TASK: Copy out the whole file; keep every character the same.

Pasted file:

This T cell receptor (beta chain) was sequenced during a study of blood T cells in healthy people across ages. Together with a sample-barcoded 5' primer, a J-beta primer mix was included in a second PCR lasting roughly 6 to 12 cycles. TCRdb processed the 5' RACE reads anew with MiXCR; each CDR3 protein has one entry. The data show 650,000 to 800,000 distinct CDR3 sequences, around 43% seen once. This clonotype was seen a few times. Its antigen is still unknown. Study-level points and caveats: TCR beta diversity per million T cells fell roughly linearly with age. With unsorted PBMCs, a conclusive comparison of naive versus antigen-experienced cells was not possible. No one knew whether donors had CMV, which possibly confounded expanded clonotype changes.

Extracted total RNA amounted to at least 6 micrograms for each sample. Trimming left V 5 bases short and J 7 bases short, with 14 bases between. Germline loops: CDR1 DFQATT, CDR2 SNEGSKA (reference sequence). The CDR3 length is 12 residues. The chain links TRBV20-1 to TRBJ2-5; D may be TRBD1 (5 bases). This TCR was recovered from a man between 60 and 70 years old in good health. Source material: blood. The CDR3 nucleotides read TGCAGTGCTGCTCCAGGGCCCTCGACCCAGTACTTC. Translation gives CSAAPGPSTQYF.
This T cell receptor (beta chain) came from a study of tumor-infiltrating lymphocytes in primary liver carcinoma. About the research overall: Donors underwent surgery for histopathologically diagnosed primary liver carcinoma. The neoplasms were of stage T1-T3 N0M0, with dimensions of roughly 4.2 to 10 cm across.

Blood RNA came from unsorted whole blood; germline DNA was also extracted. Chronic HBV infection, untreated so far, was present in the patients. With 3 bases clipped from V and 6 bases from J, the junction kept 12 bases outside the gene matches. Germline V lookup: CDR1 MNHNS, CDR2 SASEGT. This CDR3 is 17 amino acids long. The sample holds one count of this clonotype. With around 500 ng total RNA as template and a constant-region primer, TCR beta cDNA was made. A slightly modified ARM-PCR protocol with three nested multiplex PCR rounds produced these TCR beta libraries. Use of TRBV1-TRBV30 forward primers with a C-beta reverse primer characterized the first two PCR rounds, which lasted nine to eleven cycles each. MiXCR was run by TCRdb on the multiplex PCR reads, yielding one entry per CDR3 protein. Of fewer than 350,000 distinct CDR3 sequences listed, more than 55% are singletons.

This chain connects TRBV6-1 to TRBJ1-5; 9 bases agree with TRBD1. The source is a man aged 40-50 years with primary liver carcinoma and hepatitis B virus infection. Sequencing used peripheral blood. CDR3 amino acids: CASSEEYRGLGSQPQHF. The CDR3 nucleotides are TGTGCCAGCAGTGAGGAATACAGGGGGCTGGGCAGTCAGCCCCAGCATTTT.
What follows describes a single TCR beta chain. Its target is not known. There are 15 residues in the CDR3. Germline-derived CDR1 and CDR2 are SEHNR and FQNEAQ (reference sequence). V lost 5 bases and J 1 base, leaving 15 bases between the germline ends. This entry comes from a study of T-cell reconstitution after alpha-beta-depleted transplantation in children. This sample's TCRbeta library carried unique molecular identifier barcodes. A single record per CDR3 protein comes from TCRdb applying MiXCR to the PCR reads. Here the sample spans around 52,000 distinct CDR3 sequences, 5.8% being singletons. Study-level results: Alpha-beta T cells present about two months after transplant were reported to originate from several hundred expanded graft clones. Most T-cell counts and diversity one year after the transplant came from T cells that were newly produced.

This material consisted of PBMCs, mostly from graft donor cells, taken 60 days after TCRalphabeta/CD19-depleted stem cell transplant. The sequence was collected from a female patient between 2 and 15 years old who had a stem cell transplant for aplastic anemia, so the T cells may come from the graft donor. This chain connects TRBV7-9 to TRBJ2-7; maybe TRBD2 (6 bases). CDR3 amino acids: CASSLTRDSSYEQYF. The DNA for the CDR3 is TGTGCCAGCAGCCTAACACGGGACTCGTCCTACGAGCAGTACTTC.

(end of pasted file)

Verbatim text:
This T cell receptor (beta chain) was sequenced during a study of blood T cells in healthy people across ages. Together with a sample-barcoded 5' primer, a J-beta primer mix was included in a second PCR lasting roughly 6 to 12 cycles. TCRdb processed the 5' RACE reads anew with MiXCR; each CDR3 protein has one entry. The data show 650,000 to 800,000 distinct CDR3 sequences, around 43% seen once. This clonotype was seen a few times. Its antigen is still unknown. Study-level points and caveats: TCR beta diversity per million T cells fell roughly linearly with age. With unsorted PBMCs, a conclusive comparison of naive versus antigen-experienced cells was not possible. No one knew whether donors had CMV, which possibly confounded expanded clonotype changes.

Extracted total RNA amounted to at least 6 micrograms for each sample. Trimming left V 5 bases short and J 7 bases short, with 14 bases between. Germline loops: CDR1 DFQATT, CDR2 SNEGSKA (reference sequence). The CDR3 length is 12 residues. The chain links TRBV20-1 to TRBJ2-5; D may be TRBD1 (5 bases). This TCR was recovered from a man between 60 and 70 years old in good health. Source material: blood. The CDR3 nucleotides read TGCAGTGCTGCTCCAGGGCCCTCGACCCAGTACTTC. Translation gives CSAAPGPSTQYF.
This T cell receptor (beta chain) came from a study of tumor-infiltrating lymphocytes in primary liver carcinoma. About the research overall: Donors underwent surgery for histopathologically diagnosed primary liver carcinoma. The neoplasms were of stage T1-T3 N0M0, with dimensions of roughly 4.2 to 10 cm across.

Blood RNA came from unsorted whole blood; germline DNA was also extracted. Chronic HBV infection, untreated so far, was present in the patients. With 3 bases clipped from V and 6 bases from J, the junction kept 12 bases outside the gene matches. Germline V lookup: CDR1 MNHNS, CDR2 SASEGT. This CDR3 is 17 amino acids long. The sample holds one count of this clonotype. With around 500 ng total RNA as template and a constant-region primer, TCR beta cDNA was made. A slightly modified ARM-PCR protocol with three nested multiplex PCR rounds produced these TCR beta libraries. Use of TRBV1-TRBV30 forward primers with a C-beta reverse primer characterized the first two PCR rounds, which lasted nine to eleven cycles each. MiXCR was run by TCRdb on the multiplex PCR reads, yielding one entry per CDR3 protein. Of fewer than 350,000 distinct CDR3 sequences listed, more than 55% are singletons.

This chain connects TRBV6-1 to TRBJ1-5; 9 bases agree with TRBD1. The source is a man aged 40-50 years with primary liver carcinoma and hepatitis B virus infection. Sequencing used peripheral blood. CDR3 amino acids: CASSEEYRGLGSQPQHF. The CDR3 nucleotides are TGTGCCAGCAGTGAGGAATACAGGGGGCTGGGCAGTCAGCCCCAGCATTTT.
What follows describes a single TCR beta chain. Its target is not known. There are 15 residues in the CDR3. Germline-derived CDR1 and CDR2 are SEHNR and FQNEAQ (reference sequence). V lost 5 bases and J 1 base, leaving 15 bases between the germline ends. This entry comes from a study of T-cell reconstitution after alpha-beta-depleted transplantation in children. This sample's TCRbeta library carried unique molecular identifier barcodes. A single record per CDR3 protein comes from TCRdb applying MiXCR to the PCR reads. Here the sample spans around 52,000 distinct CDR3 sequences, 5.8% being singletons. Study-level results: Alpha-beta T cells present about two months after transplant were reported to originate from several hundred expanded graft clones. Most T-cell counts and diversity one year after the transplant came from T cells that were newly produced.

This material consisted of PBMCs, mostly from graft donor cells, taken 60 days after TCRalphabeta/CD19-depleted stem cell transplant. The sequence was collected from a female patient between 2 and 15 years old who had a stem cell transplant for aplastic anemia, so the T cells may come from the graft donor. This chain connects TRBV7-9 to TRBJ2-7; maybe TRBD2 (6 bases). CDR3 amino acids: CASSLTRDSSYEQYF. The DNA for the CDR3 is TGTGCCAGCAGCCTAACACGGGACTCGTCCTACGAGCAGTACTTC.